Like millions of other Americans, Becki Robinson in Cathedral City watched President Joe Biden and Vice President Kamala Harris being sworn into office from right at home in her living room.
"I got up, set my alarm before 7 a.m. so I wouldn't have to miss one minute of the inauguration today," Robinson said. "I have laughed; I have cried; I have clapped. I stood during the star spangled banner that was so wonderful by Lady Gaga. I had my hand over my heart during the Pledge of Allegiance."
For the last two and a half years, Robinson has been registering Coachella Valley residents to vote, adding nearly 900 new voters ahead of Election Day.
"Every schlep, every setup, every heat, every cold, every day that we sat there for hours when not one person came in to register – it was all worth it once we saw the inauguration today," she said. "I feel like I have done my service to the country and I will continue to do so."
Rhea Hoffman and her kids watched history being made as Kamala Harris took her oath as not only the first woman, but also the first black woman and first Asian-American to hold nationally-elected office.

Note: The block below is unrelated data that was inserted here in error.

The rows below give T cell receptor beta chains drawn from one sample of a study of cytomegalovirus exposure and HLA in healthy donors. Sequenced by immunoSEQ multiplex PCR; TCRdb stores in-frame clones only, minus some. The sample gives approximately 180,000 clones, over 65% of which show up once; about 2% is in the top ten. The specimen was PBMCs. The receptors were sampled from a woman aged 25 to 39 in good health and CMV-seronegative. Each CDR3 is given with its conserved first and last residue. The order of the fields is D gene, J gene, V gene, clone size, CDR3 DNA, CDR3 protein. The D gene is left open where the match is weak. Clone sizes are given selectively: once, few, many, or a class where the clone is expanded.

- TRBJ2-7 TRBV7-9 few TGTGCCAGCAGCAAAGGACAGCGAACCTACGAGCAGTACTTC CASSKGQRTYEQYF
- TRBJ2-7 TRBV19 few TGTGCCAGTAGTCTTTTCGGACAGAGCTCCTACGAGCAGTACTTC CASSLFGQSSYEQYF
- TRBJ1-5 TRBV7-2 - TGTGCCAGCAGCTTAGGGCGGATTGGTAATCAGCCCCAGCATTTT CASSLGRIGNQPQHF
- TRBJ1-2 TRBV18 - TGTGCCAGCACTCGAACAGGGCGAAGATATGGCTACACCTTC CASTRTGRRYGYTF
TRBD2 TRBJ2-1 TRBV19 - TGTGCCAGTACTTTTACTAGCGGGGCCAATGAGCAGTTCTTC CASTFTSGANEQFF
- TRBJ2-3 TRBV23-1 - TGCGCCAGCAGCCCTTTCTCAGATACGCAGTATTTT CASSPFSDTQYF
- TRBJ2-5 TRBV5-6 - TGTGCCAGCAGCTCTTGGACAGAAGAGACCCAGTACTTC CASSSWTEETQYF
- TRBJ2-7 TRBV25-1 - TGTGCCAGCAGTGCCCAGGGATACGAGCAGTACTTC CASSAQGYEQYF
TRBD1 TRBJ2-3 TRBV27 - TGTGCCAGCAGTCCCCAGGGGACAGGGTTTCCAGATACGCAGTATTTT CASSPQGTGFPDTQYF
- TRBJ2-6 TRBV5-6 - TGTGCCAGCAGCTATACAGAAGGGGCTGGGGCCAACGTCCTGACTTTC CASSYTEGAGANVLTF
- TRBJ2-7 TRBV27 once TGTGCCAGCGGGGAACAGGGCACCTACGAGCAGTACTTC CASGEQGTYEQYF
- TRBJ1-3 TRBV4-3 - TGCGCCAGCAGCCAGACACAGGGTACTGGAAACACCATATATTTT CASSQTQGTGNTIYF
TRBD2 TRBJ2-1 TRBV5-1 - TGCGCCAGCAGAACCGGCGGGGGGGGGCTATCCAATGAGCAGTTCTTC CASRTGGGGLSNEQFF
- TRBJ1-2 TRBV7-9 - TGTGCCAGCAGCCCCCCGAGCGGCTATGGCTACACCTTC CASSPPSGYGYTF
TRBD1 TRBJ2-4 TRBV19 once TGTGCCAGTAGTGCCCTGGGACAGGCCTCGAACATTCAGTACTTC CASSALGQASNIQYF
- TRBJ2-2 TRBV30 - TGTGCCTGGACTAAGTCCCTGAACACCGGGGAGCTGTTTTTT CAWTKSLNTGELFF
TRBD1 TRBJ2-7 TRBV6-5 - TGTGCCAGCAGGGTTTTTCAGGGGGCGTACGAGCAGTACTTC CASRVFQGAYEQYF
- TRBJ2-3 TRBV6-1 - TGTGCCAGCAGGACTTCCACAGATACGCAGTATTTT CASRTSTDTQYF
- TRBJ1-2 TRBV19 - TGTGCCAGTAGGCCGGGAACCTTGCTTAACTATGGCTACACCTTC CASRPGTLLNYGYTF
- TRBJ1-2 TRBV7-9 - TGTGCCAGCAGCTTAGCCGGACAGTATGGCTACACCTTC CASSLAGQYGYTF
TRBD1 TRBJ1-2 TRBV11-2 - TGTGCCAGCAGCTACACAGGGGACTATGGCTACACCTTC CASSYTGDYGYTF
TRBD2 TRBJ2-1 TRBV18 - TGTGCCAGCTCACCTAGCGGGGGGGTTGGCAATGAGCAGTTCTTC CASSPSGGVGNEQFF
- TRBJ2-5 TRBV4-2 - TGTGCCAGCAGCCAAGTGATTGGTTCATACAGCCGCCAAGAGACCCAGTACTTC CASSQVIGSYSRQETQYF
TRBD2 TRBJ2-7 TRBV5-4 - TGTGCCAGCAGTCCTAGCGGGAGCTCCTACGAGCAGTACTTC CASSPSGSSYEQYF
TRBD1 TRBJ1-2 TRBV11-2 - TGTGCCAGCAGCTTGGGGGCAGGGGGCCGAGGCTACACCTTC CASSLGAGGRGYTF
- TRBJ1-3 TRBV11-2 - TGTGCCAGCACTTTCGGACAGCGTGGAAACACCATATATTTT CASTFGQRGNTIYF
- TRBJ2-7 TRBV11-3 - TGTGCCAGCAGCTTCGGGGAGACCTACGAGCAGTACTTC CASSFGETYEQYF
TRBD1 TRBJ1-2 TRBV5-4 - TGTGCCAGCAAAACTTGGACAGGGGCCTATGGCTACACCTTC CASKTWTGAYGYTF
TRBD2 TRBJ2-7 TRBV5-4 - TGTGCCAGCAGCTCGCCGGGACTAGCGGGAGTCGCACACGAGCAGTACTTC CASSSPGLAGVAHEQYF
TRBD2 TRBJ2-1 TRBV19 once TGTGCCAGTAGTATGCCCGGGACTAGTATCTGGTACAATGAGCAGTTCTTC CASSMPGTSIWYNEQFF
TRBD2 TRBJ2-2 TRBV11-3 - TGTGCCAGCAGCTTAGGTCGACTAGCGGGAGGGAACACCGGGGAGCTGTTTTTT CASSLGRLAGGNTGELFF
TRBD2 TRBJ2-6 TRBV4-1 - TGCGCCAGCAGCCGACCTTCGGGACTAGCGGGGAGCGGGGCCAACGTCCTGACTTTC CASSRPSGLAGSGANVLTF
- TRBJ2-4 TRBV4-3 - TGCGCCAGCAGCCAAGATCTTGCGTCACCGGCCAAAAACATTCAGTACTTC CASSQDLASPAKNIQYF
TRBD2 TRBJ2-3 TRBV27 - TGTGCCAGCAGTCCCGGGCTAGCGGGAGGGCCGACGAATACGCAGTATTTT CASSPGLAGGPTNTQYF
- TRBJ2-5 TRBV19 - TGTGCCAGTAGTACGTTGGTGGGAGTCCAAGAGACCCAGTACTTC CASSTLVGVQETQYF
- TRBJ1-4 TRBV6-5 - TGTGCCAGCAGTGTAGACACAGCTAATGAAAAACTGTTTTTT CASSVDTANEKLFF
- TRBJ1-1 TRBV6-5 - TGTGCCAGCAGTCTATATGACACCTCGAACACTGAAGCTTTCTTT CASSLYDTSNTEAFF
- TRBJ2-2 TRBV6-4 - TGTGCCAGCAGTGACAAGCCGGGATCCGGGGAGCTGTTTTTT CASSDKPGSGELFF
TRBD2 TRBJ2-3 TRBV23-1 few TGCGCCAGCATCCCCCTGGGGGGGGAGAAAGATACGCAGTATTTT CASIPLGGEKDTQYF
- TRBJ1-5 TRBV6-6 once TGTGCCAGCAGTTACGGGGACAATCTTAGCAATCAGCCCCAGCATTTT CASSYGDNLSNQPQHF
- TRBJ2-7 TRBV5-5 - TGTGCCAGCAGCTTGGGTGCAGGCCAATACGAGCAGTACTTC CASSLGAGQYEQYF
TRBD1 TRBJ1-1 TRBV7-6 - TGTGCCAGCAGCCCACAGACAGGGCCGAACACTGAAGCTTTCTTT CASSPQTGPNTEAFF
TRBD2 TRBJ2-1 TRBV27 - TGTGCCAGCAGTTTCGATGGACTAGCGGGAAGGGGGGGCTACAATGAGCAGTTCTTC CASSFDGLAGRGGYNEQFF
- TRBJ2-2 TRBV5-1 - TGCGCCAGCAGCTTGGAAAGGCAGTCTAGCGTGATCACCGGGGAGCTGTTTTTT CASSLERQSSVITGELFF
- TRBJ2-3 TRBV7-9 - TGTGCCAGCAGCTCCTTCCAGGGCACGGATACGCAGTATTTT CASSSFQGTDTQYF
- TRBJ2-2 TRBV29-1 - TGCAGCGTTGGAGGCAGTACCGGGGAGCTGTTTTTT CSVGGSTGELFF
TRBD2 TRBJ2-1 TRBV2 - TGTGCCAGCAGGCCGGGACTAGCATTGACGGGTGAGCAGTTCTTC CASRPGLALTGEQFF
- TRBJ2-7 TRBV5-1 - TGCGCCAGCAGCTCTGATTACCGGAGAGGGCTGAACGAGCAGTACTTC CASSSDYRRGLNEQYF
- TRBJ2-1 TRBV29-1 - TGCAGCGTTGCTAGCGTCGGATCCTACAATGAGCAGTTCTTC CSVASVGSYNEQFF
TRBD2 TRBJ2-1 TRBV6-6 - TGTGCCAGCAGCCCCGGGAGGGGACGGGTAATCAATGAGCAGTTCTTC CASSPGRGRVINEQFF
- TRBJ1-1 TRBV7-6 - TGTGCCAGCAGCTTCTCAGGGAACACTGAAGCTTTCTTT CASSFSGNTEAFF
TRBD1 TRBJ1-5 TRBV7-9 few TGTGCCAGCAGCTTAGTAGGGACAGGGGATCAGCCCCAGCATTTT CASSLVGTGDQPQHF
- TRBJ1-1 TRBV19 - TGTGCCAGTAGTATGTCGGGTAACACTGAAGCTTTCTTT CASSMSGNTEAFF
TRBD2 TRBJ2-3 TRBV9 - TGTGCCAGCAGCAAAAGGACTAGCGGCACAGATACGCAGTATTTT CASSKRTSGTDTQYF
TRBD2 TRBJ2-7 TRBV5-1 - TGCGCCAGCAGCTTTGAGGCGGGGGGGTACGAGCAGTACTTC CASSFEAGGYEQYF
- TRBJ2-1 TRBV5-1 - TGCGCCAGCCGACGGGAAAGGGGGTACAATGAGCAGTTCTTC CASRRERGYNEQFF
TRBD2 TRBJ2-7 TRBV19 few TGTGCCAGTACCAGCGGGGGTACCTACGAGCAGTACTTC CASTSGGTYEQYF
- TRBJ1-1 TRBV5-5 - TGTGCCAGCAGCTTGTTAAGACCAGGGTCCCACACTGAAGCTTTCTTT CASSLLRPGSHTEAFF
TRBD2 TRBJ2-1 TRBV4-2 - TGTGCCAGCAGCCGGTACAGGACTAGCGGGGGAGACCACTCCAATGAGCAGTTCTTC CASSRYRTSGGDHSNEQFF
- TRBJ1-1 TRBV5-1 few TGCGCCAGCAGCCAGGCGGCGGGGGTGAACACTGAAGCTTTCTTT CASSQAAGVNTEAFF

"Definitely put chills down my spine to see Kamala up there," Hoffman said. "They saw a country that unified, a country that changed – and that was huge."
She and her 9-year-old daughter Stori dressed in the vice president's signature chucks and pearls.
"I said, 'Stori, today is huge. We have never had a female vice president before. This is monumental,'" Hoffman said. "And we put those on and it was special – we felt feminine yet strong at the same time. And it was also one of those unifying moments."
"Every little girl, every little girl of color at this point in time can look and say, 'I can be the president of the United States. I can be the vice president of the United States,'" Robinson said, adding that her voter registration work isn't over.
She'll be out this Saturday at the Mary Pickford Theater registering more people for Cathedral City's special election coming this March.